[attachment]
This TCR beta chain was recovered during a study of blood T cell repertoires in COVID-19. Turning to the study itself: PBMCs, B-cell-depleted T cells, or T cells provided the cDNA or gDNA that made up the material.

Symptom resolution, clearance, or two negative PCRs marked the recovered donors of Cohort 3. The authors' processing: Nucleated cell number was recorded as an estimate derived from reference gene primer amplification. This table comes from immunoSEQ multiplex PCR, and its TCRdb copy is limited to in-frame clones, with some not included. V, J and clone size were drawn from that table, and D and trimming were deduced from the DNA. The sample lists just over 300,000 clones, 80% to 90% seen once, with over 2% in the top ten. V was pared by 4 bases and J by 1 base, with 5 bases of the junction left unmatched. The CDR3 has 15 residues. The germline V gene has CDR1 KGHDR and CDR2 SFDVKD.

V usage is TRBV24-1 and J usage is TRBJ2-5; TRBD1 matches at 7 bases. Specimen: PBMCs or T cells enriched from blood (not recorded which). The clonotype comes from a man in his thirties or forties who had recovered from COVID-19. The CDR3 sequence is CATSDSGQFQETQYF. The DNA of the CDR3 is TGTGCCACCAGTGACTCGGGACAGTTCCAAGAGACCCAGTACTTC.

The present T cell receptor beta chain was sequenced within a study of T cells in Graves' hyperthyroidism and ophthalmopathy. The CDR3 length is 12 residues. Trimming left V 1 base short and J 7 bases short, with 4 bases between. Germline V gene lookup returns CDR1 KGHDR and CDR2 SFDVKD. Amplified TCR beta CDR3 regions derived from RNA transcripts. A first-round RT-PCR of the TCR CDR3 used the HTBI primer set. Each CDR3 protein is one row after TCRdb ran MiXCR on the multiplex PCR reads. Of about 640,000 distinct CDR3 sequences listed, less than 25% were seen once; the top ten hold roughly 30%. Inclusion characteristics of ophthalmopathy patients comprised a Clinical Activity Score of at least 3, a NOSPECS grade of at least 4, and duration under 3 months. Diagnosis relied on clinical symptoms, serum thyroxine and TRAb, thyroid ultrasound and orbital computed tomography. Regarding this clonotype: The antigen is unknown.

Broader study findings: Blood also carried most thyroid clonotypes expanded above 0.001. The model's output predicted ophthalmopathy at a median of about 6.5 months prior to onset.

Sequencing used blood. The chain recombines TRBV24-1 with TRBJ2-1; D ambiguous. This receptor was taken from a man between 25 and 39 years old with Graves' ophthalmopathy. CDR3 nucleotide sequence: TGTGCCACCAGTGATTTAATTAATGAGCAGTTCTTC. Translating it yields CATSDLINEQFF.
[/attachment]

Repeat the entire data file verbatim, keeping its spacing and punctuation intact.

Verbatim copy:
This TCR beta chain was recovered during a study of blood T cell repertoires in COVID-19. Turning to the study itself: PBMCs, B-cell-depleted T cells, or T cells provided the cDNA or gDNA that made up the material.

Symptom resolution, clearance, or two negative PCRs marked the recovered donors of Cohort 3. The authors' processing: Nucleated cell number was recorded as an estimate derived from reference gene primer amplification. This table comes from immunoSEQ multiplex PCR, and its TCRdb copy is limited to in-frame clones, with some not included. V, J and clone size were drawn from that table, and D and trimming were deduced from the DNA. The sample lists just over 300,000 clones, 80% to 90% seen once, with over 2% in the top ten. V was pared by 4 bases and J by 1 base, with 5 bases of the junction left unmatched. The CDR3 has 15 residues. The germline V gene has CDR1 KGHDR and CDR2 SFDVKD.

V usage is TRBV24-1 and J usage is TRBJ2-5; TRBD1 matches at 7 bases. Specimen: PBMCs or T cells enriched from blood (not recorded which). The clonotype comes from a man in his thirties or forties who had recovered from COVID-19. The CDR3 sequence is CATSDSGQFQETQYF. The DNA of the CDR3 is TGTGCCACCAGTGACTCGGGACAGTTCCAAGAGACCCAGTACTTC.

The present T cell receptor beta chain was sequenced within a study of T cells in Graves' hyperthyroidism and ophthalmopathy. The CDR3 length is 12 residues. Trimming left V 1 base short and J 7 bases short, with 4 bases between. Germline V gene lookup returns CDR1 KGHDR and CDR2 SFDVKD. Amplified TCR beta CDR3 regions derived from RNA transcripts. A first-round RT-PCR of the TCR CDR3 used the HTBI primer set. Each CDR3 protein is one row after TCRdb ran MiXCR on the multiplex PCR reads. Of about 640,000 distinct CDR3 sequences listed, less than 25% were seen once; the top ten hold roughly 30%. Inclusion characteristics of ophthalmopathy patients comprised a Clinical Activity Score of at least 3, a NOSPECS grade of at least 4, and duration under 3 months. Diagnosis relied on clinical symptoms, serum thyroxine and TRAb, thyroid ultrasound and orbital computed tomography. Regarding this clonotype: The antigen is unknown.

Broader study findings: Blood also carried most thyroid clonotypes expanded above 0.001. The model's output predicted ophthalmopathy at a median of about 6.5 months prior to onset.

Sequencing used blood. The chain recombines TRBV24-1 with TRBJ2-1; D ambiguous. This receptor was taken from a man between 25 and 39 years old with Graves' ophthalmopathy. CDR3 nucleotide sequence: TGTGCCACCAGTGATTTAATTAATGAGCAGTTCTTC. Translating it yields CATSDLINEQFF.